Buy a Car With Data - Part 1

| Comments

I am currently looking for a used car, old but good enough for lasting a few years.

Since I never owned a car, and I lack the anecdotal experience of the car market that many people have, I am likely going to buy a lemon.

Well, let me try to buy a cheap lemon at least.


I think is the eBay of used cars in Italy. The website lists many offers from car dealerships and private sellers, with powerful search functionality and a nice looking, website free of ads.

Autoscout24 does offer a RESTful API, but it seems targeted to dealerships.

The best way for getting the data would be to find out how the website or the mobile app uses the API. This is what you want to do if you want to build a program that lasts for more than a few months. However, this could take some time since it involves inspecting the traffic and possibly some reversing.

Let’s look at one page from the website instead:

That’s it. A simple table with the details we need. That’s really easy to parse with xpath.

How does the search work? You can choose many fields:

Let’s run the search and inspect the url:


all the query parameters are nicely listed in the url. We can easily run any query.


Scrapy is a well-designed python framework for scraping. It provides all the functionalities you need while taking care of the boilerplate code.

You can use its shell to quickly play with xpath and css selectors. Just start it with an url:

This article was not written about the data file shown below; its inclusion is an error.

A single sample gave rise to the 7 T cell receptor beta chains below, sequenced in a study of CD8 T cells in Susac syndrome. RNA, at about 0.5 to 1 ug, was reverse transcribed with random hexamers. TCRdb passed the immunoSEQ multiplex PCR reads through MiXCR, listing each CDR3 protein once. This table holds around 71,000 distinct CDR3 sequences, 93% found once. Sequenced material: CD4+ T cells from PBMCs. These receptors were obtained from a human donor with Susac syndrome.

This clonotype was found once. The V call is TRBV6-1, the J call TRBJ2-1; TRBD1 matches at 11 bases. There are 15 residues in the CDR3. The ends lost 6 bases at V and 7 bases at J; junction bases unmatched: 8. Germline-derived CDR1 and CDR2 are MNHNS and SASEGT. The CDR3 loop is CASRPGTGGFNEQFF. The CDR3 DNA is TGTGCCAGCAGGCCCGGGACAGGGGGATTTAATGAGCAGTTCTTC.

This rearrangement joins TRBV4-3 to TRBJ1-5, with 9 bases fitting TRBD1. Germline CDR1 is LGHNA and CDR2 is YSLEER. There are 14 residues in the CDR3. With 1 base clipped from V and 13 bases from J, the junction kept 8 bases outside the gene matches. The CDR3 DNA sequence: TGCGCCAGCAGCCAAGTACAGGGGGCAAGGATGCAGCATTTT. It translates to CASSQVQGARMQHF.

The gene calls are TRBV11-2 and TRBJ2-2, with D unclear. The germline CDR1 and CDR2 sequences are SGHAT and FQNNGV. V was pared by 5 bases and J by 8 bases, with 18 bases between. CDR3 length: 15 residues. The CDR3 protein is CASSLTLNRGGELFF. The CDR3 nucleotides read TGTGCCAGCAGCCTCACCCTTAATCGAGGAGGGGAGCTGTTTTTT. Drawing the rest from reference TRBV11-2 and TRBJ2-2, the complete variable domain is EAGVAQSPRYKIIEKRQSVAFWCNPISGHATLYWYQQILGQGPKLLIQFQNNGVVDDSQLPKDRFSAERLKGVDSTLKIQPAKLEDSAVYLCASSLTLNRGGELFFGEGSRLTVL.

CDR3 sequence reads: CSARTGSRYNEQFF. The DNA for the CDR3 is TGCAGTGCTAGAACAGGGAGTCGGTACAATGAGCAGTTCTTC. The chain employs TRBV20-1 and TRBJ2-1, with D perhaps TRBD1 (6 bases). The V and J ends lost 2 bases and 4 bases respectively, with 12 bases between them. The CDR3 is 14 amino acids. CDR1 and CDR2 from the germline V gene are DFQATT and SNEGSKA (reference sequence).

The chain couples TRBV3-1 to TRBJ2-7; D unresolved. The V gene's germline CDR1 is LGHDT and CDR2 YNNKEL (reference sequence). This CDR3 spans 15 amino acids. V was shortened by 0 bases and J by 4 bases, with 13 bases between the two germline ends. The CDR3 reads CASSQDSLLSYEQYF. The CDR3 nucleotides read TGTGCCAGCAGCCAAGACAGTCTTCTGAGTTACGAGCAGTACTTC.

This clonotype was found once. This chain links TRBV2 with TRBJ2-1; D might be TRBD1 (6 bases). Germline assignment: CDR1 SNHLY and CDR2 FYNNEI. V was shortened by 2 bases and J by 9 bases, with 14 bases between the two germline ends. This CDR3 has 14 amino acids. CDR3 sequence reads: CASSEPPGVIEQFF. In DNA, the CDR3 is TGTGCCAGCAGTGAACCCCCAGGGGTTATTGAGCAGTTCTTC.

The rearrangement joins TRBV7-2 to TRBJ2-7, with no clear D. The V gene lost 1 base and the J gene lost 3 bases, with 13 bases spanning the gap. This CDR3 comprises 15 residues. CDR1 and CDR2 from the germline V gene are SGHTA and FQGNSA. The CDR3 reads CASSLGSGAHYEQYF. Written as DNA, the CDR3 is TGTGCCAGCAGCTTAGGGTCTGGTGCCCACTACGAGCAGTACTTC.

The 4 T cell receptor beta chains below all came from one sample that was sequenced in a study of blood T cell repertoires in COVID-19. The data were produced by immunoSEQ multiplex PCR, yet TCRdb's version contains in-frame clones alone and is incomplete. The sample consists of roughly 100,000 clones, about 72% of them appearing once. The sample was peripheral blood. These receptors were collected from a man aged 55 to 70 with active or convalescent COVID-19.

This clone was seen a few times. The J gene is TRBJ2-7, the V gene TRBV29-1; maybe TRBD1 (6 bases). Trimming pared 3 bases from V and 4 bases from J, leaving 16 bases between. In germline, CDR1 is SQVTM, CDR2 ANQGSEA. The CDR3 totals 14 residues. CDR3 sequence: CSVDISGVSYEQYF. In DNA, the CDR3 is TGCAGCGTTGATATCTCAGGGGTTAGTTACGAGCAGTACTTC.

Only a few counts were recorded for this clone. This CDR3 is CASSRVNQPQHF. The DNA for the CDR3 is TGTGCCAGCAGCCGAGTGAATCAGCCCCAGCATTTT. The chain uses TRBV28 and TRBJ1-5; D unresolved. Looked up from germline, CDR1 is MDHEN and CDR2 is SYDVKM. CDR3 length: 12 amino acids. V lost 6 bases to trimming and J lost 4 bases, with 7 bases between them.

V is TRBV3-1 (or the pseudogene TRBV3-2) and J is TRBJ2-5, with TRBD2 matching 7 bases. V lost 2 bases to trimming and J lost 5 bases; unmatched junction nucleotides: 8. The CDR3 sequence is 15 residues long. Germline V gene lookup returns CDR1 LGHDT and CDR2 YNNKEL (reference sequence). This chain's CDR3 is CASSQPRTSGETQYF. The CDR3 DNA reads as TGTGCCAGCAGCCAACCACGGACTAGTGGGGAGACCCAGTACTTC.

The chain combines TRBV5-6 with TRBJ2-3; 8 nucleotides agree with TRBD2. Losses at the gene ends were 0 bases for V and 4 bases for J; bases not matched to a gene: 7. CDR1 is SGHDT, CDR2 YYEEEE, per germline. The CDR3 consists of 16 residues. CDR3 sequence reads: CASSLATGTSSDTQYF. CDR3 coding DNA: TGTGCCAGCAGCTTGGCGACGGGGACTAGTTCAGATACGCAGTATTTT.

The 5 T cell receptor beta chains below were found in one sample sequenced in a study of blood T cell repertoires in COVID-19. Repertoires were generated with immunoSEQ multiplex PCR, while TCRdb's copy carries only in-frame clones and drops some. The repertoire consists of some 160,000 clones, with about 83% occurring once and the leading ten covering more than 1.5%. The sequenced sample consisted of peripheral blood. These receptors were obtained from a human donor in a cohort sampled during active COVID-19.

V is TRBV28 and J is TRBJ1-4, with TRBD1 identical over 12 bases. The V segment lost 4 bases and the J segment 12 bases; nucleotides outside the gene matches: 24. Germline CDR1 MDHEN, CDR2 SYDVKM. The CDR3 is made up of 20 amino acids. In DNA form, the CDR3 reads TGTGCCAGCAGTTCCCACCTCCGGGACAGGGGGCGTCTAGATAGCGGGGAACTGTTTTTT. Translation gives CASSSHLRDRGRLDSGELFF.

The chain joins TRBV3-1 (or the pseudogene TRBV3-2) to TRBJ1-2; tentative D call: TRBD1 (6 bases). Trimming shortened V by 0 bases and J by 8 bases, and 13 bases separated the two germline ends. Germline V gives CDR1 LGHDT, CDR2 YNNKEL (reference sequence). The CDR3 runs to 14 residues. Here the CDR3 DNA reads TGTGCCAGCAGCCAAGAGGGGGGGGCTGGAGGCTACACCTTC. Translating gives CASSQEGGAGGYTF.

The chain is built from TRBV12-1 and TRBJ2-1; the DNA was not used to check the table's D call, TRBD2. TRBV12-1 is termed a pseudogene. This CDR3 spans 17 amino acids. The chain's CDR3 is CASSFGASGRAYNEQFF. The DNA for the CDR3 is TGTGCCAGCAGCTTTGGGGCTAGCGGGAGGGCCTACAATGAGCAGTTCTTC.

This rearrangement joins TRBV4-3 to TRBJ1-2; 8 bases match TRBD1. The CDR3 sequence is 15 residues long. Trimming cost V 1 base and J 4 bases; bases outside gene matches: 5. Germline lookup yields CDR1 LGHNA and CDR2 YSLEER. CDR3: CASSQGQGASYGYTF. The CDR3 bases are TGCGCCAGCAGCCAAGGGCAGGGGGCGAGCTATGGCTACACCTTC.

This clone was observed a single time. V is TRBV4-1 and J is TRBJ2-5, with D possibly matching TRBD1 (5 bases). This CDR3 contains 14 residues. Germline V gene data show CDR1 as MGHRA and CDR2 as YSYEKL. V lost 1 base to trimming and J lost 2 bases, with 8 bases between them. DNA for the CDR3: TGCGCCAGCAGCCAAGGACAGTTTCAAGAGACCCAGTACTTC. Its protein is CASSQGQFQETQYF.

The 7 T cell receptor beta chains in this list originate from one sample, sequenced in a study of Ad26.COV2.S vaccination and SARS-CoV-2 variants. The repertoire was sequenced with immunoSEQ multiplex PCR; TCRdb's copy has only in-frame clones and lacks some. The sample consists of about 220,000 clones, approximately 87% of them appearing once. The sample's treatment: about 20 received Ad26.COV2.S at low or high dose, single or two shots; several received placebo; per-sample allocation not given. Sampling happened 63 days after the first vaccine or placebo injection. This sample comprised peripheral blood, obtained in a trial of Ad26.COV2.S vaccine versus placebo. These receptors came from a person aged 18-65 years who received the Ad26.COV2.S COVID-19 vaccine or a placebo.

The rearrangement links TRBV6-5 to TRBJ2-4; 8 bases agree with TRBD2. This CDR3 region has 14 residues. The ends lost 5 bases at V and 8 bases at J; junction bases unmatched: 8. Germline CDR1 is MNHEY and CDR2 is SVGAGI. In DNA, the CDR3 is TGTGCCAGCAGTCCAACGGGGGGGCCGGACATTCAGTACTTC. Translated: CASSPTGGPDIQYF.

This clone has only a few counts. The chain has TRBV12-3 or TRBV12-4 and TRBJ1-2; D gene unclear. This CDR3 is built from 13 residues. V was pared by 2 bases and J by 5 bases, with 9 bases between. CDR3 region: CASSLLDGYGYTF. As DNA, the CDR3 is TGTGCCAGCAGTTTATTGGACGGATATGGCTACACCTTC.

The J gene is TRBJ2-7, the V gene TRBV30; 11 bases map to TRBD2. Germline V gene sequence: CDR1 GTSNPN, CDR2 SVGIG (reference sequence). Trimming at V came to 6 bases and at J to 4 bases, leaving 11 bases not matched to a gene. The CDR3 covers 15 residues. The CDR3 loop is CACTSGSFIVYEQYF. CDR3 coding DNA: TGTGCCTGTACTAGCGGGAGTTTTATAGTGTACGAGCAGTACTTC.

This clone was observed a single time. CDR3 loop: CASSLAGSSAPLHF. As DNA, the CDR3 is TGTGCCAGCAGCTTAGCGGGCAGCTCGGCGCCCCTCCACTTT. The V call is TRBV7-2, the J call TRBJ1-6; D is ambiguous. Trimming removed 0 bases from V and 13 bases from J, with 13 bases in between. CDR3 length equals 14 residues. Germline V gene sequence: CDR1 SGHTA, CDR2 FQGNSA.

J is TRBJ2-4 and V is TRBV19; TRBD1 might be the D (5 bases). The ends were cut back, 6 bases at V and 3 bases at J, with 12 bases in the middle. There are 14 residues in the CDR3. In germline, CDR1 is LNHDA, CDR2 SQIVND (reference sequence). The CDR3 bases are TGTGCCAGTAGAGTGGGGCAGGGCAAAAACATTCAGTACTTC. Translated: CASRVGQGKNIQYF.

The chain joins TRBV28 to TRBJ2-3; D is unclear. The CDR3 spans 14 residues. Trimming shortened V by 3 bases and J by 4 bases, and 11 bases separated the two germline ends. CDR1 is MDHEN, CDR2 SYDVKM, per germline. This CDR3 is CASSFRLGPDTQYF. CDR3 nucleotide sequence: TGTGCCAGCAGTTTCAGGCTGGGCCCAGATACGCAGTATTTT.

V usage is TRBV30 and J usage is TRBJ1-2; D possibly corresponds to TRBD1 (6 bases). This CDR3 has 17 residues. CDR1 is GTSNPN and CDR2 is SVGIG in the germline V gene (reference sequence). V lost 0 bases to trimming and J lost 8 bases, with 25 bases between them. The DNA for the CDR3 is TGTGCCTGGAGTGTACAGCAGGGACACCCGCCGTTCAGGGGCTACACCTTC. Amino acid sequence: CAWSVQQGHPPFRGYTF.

scrapy shell ''

and you get an IPython environment where the webpage result is ready to be processed.

Once you find out how to get the data you need from the page, you write a Spider. The core of a Spider is just a single parse() function, where you process the response of a GET request.

parse() conveniently uses the yield mechanism for processing each page. After extracting the data, you yield a simple dictionary (representing a single car in our case). This dictionary is appended to a designed output file (e.g. a simple csv). Then, you yield a new GET request so that you will process the next pages.

Less than 200 lines of python are enough for creating a dataset from autoscout.

Preview of the Dataset

I would have preferred to use Julia for this job, but there are no good scraping libraries currently. So, I will just use it for the data analysis part.

Let’s look at the dataset:

As you can see, I am interested in just a few properties: price, mileage (km), matriculation date, fuel, etc. There is some missing data, we will deal with it later. The dataset includes about 2000 vehicles from sellers in Turin.

I selected gasoline or LPG vehicles due to traffic restrictions rules in my city. I don’t really care about horsepower or model. Any 10 years old vehicle in the low price range will work for me. However, I will try to use many parameters for building a proper model for price prediction. Every time I will find a car I like, I will compare its price against the predicted one.

Actual analysis will be performed in the next post. Prepare yourself for a heavily technical post full of pie charts and linear regressions.

You can find the scraper code here.